Julie Mitchell's CoachNotes


Discernment, hiring practices, leadership, and Bill Gates

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Something has bugged me since I first recognized that universities award advanced degrees to very smart people who may not be smart in making hiring or leadership decisions. I’ve been hired to help many folks who have exemplary academic backgrounds yet have a lot to learn about connecting with others as teachers, mentors, or leaders.

In general, the intellectual activity of graduate study is focused on delving deeply into a specific subject area from the perspective of scholars in that discipline and mastering relevant research skills. This is appropriate when the goal is to produce scholars armed with everything research has discovered about a topic, and who are eager to do more research.

My concern is when organizations hire people based on marginally relevant academic criteria, weighing education over common sense or the ability to perform a job well. Other credentials, including emotional intelligence and wisdom gained through experience, may be more important when a position requires excellent leadership and communication skills. Too often, it is assumed that earning an advanced degree means one is intelligent or capable in multiple ways.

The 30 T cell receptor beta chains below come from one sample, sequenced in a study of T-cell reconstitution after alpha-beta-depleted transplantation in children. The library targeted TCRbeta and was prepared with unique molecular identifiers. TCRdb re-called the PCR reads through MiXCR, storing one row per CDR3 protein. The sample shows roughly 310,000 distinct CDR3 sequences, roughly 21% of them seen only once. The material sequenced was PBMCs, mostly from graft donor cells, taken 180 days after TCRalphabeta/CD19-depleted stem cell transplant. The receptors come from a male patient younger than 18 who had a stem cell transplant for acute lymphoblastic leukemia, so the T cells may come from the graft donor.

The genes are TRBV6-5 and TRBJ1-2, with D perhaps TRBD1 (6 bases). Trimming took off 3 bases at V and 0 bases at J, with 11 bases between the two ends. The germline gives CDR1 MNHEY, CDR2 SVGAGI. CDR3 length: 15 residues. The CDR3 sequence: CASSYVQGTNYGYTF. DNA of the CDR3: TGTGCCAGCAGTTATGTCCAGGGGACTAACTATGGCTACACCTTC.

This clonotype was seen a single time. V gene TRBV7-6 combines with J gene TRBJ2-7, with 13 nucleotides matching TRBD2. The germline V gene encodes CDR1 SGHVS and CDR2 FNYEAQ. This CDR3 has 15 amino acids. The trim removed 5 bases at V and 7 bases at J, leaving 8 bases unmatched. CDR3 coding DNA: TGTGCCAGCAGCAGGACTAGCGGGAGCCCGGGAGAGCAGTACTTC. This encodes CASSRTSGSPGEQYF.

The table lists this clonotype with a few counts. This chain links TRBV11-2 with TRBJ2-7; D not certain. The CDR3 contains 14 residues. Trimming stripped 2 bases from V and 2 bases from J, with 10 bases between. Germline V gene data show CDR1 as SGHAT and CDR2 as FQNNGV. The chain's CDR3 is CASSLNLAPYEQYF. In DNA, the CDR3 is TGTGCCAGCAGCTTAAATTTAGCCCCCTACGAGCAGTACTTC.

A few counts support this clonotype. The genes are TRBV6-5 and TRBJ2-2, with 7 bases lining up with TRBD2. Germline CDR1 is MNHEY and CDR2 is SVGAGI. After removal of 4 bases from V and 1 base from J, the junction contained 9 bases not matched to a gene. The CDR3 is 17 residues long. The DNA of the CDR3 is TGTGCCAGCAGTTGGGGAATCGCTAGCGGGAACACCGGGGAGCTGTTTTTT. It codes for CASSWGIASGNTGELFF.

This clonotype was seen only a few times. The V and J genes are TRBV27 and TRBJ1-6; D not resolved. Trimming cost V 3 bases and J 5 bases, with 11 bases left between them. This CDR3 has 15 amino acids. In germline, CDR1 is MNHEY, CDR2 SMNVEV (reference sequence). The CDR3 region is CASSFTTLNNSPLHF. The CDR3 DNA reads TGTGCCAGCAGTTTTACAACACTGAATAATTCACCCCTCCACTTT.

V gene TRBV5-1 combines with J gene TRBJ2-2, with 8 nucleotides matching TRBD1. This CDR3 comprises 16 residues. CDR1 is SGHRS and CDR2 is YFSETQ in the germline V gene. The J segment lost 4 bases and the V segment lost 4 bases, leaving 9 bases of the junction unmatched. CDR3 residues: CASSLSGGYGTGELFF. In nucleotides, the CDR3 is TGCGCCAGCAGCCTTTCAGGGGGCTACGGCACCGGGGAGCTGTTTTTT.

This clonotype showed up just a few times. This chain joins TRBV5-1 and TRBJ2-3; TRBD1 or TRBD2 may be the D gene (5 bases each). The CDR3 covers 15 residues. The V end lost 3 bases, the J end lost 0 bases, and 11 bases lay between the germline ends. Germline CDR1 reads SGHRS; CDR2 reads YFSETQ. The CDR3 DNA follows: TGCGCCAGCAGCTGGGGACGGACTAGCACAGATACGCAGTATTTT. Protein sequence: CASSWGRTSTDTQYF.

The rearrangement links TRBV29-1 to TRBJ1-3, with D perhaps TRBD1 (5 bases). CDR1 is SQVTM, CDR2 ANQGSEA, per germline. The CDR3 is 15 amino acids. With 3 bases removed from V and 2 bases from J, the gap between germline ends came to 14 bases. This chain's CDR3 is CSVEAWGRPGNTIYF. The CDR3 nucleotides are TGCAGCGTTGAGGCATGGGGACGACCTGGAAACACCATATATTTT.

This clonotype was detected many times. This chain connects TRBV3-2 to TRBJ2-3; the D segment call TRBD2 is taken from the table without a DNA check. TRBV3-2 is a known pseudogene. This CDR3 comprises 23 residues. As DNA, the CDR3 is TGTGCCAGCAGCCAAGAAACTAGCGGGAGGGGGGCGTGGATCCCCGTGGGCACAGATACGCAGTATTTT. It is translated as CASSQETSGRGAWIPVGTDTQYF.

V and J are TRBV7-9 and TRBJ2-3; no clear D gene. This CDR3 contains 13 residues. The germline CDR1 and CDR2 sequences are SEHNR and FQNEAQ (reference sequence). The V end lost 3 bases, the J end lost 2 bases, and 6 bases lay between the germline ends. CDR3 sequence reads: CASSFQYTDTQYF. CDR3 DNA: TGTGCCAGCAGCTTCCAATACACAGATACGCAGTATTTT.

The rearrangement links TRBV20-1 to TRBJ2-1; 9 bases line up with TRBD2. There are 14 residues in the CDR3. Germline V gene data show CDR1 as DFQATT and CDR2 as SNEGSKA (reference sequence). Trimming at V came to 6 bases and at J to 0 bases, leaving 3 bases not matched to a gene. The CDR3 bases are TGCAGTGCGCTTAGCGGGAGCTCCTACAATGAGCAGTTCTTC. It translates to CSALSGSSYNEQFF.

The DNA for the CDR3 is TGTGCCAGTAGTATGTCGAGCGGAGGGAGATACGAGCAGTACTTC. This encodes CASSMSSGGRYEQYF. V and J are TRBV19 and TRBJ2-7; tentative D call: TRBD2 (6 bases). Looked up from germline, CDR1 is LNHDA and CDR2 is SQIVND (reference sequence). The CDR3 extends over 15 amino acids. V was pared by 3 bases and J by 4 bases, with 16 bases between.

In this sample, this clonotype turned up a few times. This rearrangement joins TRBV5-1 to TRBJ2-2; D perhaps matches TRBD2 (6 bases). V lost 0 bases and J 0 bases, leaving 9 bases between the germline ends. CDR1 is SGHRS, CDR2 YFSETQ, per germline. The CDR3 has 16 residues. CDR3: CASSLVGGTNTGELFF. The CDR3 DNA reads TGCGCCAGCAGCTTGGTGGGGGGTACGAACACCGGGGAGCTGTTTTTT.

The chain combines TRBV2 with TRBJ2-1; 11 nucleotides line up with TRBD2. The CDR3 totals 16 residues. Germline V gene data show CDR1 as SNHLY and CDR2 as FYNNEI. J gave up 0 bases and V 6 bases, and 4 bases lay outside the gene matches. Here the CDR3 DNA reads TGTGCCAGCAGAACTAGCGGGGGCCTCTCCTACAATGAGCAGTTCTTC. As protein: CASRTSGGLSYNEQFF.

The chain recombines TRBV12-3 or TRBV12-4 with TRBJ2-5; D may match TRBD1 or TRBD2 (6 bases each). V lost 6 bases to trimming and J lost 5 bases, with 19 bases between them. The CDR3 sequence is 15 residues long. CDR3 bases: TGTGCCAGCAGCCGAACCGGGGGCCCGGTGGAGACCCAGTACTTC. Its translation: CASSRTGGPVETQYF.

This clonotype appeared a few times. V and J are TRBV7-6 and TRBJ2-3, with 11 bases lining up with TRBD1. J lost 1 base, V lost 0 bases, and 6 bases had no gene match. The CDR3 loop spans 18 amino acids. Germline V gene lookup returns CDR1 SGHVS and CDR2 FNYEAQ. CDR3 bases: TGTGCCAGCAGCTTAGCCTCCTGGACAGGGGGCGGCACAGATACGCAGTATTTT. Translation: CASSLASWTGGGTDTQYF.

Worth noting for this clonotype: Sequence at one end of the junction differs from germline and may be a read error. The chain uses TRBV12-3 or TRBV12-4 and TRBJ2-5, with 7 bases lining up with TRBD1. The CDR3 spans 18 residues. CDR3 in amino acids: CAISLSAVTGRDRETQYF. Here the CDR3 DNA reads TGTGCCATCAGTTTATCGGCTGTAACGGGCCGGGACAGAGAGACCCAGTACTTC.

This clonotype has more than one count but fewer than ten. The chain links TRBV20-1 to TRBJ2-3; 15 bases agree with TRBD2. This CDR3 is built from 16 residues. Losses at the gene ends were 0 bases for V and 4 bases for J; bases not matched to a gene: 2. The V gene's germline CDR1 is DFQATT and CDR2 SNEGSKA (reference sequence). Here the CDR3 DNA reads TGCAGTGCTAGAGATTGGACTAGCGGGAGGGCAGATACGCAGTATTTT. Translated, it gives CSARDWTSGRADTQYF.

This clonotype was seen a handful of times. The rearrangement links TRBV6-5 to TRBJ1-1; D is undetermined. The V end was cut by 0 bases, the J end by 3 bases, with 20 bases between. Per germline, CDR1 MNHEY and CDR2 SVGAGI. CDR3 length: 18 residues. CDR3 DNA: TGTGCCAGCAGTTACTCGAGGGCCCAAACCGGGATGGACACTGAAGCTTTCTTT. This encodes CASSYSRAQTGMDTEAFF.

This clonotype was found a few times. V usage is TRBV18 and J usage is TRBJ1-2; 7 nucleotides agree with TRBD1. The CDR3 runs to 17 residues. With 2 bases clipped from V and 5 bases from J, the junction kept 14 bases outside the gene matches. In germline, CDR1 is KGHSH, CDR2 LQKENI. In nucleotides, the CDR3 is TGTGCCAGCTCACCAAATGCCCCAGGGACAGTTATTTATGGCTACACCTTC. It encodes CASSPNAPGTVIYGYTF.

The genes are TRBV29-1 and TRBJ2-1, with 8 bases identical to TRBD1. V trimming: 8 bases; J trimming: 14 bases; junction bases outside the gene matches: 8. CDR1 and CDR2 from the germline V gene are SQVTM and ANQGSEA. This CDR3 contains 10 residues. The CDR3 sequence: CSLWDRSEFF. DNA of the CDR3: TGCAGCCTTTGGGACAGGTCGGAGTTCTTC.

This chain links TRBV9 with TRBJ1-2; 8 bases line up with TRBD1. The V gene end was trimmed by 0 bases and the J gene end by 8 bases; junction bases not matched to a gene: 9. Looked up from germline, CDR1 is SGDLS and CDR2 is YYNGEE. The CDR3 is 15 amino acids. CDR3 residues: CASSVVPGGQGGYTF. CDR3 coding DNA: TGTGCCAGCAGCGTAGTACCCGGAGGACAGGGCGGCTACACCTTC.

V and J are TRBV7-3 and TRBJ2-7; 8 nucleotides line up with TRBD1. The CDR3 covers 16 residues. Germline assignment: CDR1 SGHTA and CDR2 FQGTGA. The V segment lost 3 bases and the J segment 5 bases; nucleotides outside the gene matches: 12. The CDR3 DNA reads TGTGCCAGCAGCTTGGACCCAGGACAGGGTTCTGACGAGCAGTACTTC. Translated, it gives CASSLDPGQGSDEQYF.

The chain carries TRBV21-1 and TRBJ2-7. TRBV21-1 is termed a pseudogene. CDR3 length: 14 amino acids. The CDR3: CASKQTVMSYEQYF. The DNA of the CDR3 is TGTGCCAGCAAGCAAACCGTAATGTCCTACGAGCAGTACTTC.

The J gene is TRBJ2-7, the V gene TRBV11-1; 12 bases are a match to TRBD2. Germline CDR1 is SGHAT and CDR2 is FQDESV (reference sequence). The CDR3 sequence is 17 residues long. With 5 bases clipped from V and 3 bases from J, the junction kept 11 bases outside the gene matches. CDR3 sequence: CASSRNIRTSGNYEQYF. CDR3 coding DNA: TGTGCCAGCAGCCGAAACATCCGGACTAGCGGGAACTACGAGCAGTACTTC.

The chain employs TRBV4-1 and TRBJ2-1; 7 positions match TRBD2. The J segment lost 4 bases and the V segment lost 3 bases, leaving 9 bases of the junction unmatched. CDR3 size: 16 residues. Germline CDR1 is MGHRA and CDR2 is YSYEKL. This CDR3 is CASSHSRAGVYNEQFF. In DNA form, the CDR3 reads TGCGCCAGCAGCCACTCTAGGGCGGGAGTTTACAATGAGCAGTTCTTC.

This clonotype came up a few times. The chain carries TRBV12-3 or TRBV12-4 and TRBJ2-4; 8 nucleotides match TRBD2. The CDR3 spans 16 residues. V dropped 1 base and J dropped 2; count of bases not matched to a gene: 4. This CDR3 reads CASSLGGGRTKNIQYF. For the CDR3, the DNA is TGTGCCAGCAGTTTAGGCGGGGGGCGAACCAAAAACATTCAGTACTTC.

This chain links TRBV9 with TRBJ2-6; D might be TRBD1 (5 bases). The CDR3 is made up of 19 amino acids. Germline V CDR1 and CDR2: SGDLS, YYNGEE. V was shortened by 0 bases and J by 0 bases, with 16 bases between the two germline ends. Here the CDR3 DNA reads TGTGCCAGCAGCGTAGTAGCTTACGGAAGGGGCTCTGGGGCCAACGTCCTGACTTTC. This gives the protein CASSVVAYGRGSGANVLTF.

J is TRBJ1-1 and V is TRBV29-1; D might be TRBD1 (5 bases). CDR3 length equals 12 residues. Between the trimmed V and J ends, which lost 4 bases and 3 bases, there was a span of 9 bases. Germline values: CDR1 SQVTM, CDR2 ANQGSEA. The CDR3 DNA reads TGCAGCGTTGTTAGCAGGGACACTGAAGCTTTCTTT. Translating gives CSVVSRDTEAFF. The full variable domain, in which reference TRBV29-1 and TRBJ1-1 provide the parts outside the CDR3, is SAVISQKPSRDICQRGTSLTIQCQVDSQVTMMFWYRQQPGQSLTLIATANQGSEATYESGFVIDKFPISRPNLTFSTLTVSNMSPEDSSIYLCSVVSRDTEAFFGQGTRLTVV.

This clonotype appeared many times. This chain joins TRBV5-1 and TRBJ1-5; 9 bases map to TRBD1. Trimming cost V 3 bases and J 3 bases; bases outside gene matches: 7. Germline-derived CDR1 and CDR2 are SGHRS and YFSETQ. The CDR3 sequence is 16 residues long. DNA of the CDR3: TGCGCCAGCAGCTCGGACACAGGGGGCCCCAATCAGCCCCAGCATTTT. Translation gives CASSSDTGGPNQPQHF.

Leadership has little in common with what people learn in most PhD programs; often, even business schools (MBA programs) teach leadership and communication from an inadequate, outdated perspective. I’m certainly not the first to notice this, and calls for change have gone mostly unheeded for years.

A few disclaimers: I’m not referring to all universities, all people who complete graduate school and are intelligent in multiple ways, or all business schools. Nor am I implying organizations should not require critical credentials (hospitals and airlines come to mind).